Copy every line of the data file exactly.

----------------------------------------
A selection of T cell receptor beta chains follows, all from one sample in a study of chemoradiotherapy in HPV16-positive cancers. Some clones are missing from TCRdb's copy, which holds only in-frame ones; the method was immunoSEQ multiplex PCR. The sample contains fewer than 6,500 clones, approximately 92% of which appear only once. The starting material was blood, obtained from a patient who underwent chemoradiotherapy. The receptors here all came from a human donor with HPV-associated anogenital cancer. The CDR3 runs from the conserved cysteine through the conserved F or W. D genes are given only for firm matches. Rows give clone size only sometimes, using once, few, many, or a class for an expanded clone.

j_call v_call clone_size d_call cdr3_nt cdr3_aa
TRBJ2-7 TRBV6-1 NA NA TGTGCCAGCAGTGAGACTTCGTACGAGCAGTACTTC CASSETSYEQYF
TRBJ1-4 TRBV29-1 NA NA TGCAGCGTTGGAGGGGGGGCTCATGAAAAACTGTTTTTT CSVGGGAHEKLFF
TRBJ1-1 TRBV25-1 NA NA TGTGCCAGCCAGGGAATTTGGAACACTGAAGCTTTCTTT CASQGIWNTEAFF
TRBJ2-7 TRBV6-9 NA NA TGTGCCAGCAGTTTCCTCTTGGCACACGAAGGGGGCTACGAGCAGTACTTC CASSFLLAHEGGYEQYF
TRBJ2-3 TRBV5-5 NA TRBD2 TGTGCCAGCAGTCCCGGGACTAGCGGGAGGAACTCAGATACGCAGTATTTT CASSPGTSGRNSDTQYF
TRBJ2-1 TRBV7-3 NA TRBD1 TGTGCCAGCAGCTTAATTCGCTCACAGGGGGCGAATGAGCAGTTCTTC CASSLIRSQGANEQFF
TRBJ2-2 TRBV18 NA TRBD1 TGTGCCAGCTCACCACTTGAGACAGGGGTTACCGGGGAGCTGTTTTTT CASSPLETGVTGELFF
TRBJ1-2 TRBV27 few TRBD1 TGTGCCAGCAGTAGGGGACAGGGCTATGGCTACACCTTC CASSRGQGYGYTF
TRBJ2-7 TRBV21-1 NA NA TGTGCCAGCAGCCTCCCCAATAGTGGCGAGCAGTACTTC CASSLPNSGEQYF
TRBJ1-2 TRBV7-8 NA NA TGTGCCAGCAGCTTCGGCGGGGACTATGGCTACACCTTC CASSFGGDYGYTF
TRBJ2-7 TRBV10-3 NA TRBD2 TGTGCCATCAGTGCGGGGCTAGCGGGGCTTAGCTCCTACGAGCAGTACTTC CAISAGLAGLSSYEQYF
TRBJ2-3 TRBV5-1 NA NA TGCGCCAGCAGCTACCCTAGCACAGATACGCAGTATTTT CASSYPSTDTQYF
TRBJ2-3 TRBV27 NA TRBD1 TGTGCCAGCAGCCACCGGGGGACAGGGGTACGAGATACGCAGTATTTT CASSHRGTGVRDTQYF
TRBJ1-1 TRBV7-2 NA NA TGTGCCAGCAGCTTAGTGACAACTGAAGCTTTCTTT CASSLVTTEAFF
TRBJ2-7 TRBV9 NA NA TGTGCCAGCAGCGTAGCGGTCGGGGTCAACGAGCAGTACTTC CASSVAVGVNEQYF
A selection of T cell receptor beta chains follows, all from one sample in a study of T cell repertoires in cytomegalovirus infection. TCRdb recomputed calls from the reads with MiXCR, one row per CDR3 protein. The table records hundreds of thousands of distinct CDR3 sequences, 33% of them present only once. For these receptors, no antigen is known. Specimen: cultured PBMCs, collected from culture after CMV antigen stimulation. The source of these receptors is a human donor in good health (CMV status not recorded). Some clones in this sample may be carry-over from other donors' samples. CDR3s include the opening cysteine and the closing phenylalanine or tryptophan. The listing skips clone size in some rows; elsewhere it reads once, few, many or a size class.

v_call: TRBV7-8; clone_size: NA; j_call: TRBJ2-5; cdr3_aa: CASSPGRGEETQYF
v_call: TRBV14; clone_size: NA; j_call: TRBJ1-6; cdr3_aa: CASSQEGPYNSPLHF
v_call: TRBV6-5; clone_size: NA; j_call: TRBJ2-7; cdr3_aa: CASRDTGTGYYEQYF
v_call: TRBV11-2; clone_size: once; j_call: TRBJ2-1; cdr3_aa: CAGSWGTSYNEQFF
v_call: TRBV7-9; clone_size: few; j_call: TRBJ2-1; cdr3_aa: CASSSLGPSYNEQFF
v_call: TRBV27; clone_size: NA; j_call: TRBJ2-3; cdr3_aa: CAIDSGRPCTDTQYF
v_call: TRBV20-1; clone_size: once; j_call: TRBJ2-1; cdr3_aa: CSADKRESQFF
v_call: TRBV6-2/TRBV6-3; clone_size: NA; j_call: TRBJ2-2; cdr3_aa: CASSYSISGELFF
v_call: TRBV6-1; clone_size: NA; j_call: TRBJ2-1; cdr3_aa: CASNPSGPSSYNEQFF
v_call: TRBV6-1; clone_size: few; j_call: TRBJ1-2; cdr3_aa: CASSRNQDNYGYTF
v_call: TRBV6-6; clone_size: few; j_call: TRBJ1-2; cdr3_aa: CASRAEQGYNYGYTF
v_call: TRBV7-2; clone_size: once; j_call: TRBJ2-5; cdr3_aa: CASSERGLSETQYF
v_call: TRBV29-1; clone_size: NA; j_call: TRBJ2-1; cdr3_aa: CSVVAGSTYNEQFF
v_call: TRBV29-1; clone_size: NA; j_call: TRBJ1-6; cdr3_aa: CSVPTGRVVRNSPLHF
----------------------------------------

A selection of T cell receptor beta chains follows, all from one sample in a study of chemoradiotherapy in HPV16-positive cancers. Some clones are missing from TCRdb's copy, which holds only in-frame ones; the method was immunoSEQ multiplex PCR. The sample contains fewer than 6,500 clones, approximately 92% of which appear only once. The starting material was blood, obtained from a patient who underwent chemoradiotherapy. The receptors here all came from a human donor with HPV-associated anogenital cancer. The CDR3 runs from the conserved cysteine through the conserved F or W. D genes are given only for firm matches. Rows give clone size only sometimes, using once, few, many, or a class for an expanded clone.

j_call v_call clone_size d_call cdr3_nt cdr3_aa
TRBJ2-7 TRBV6-1 NA NA TGTGCCAGCAGTGAGACTTCGTACGAGCAGTACTTC CASSETSYEQYF
TRBJ1-4 TRBV29-1 NA NA TGCAGCGTTGGAGGGGGGGCTCATGAAAAACTGTTTTTT CSVGGGAHEKLFF
TRBJ1-1 TRBV25-1 NA NA TGTGCCAGCCAGGGAATTTGGAACACTGAAGCTTTCTTT CASQGIWNTEAFF
TRBJ2-7 TRBV6-9 NA NA TGTGCCAGCAGTTTCCTCTTGGCACACGAAGGGGGCTACGAGCAGTACTTC CASSFLLAHEGGYEQYF
TRBJ2-3 TRBV5-5 NA TRBD2 TGTGCCAGCAGTCCCGGGACTAGCGGGAGGAACTCAGATACGCAGTATTTT CASSPGTSGRNSDTQYF
TRBJ2-1 TRBV7-3 NA TRBD1 TGTGCCAGCAGCTTAATTCGCTCACAGGGGGCGAATGAGCAGTTCTTC CASSLIRSQGANEQFF
TRBJ2-2 TRBV18 NA TRBD1 TGTGCCAGCTCACCACTTGAGACAGGGGTTACCGGGGAGCTGTTTTTT CASSPLETGVTGELFF
TRBJ1-2 TRBV27 few TRBD1 TGTGCCAGCAGTAGGGGACAGGGCTATGGCTACACCTTC CASSRGQGYGYTF
TRBJ2-7 TRBV21-1 NA NA TGTGCCAGCAGCCTCCCCAATAGTGGCGAGCAGTACTTC CASSLPNSGEQYF
TRBJ1-2 TRBV7-8 NA NA TGTGCCAGCAGCTTCGGCGGGGACTATGGCTACACCTTC CASSFGGDYGYTF
TRBJ2-7 TRBV10-3 NA TRBD2 TGTGCCATCAGTGCGGGGCTAGCGGGGCTTAGCTCCTACGAGCAGTACTTC CAISAGLAGLSSYEQYF
TRBJ2-3 TRBV5-1 NA NA TGCGCCAGCAGCTACCCTAGCACAGATACGCAGTATTTT CASSYPSTDTQYF
TRBJ2-3 TRBV27 NA TRBD1 TGTGCCAGCAGCCACCGGGGGACAGGGGTACGAGATACGCAGTATTTT CASSHRGTGVRDTQYF
TRBJ1-1 TRBV7-2 NA NA TGTGCCAGCAGCTTAGTGACAACTGAAGCTTTCTTT CASSLVTTEAFF
TRBJ2-7 TRBV9 NA NA TGTGCCAGCAGCGTAGCGGTCGGGGTCAACGAGCAGTACTTC CASSVAVGVNEQYF
A selection of T cell receptor beta chains follows, all from one sample in a study of T cell repertoires in cytomegalovirus infection. TCRdb recomputed calls from the reads with MiXCR, one row per CDR3 protein. The table records hundreds of thousands of distinct CDR3 sequences, 33% of them present only once. For these receptors, no antigen is known. Specimen: cultured PBMCs, collected from culture after CMV antigen stimulation. The source of these receptors is a human donor in good health (CMV status not recorded). Some clones in this sample may be carry-over from other donors' samples. CDR3s include the opening cysteine and the closing phenylalanine or tryptophan. The listing skips clone size in some rows; elsewhere it reads once, few, many or a size class.

v_call: TRBV7-8; clone_size: NA; j_call: TRBJ2-5; cdr3_aa: CASSPGRGEETQYF
v_call: TRBV14; clone_size: NA; j_call: TRBJ1-6; cdr3_aa: CASSQEGPYNSPLHF
v_call: TRBV6-5; clone_size: NA; j_call: TRBJ2-7; cdr3_aa: CASRDTGTGYYEQYF
v_call: TRBV11-2; clone_size: once; j_call: TRBJ2-1; cdr3_aa: CAGSWGTSYNEQFF
v_call: TRBV7-9; clone_size: few; j_call: TRBJ2-1; cdr3_aa: CASSSLGPSYNEQFF
v_call: TRBV27; clone_size: NA; j_call: TRBJ2-3; cdr3_aa: CAIDSGRPCTDTQYF
v_call: TRBV20-1; clone_size: once; j_call: TRBJ2-1; cdr3_aa: CSADKRESQFF
v_call: TRBV6-2/TRBV6-3; clone_size: NA; j_call: TRBJ2-2; cdr3_aa: CASSYSISGELFF
v_call: TRBV6-1; clone_size: NA; j_call: TRBJ2-1; cdr3_aa: CASNPSGPSSYNEQFF
v_call: TRBV6-1; clone_size: few; j_call: TRBJ1-2; cdr3_aa: CASSRNQDNYGYTF
v_call: TRBV6-6; clone_size: few; j_call: TRBJ1-2; cdr3_aa: CASRAEQGYNYGYTF
v_call: TRBV7-2; clone_size: once; j_call: TRBJ2-5; cdr3_aa: CASSERGLSETQYF
v_call: TRBV29-1; clone_size: NA; j_call: TRBJ2-1; cdr3_aa: CSVVAGSTYNEQFF
v_call: TRBV29-1; clone_size: NA; j_call: TRBJ1-6; cdr3_aa: CSVPTGRVVRNSPLHF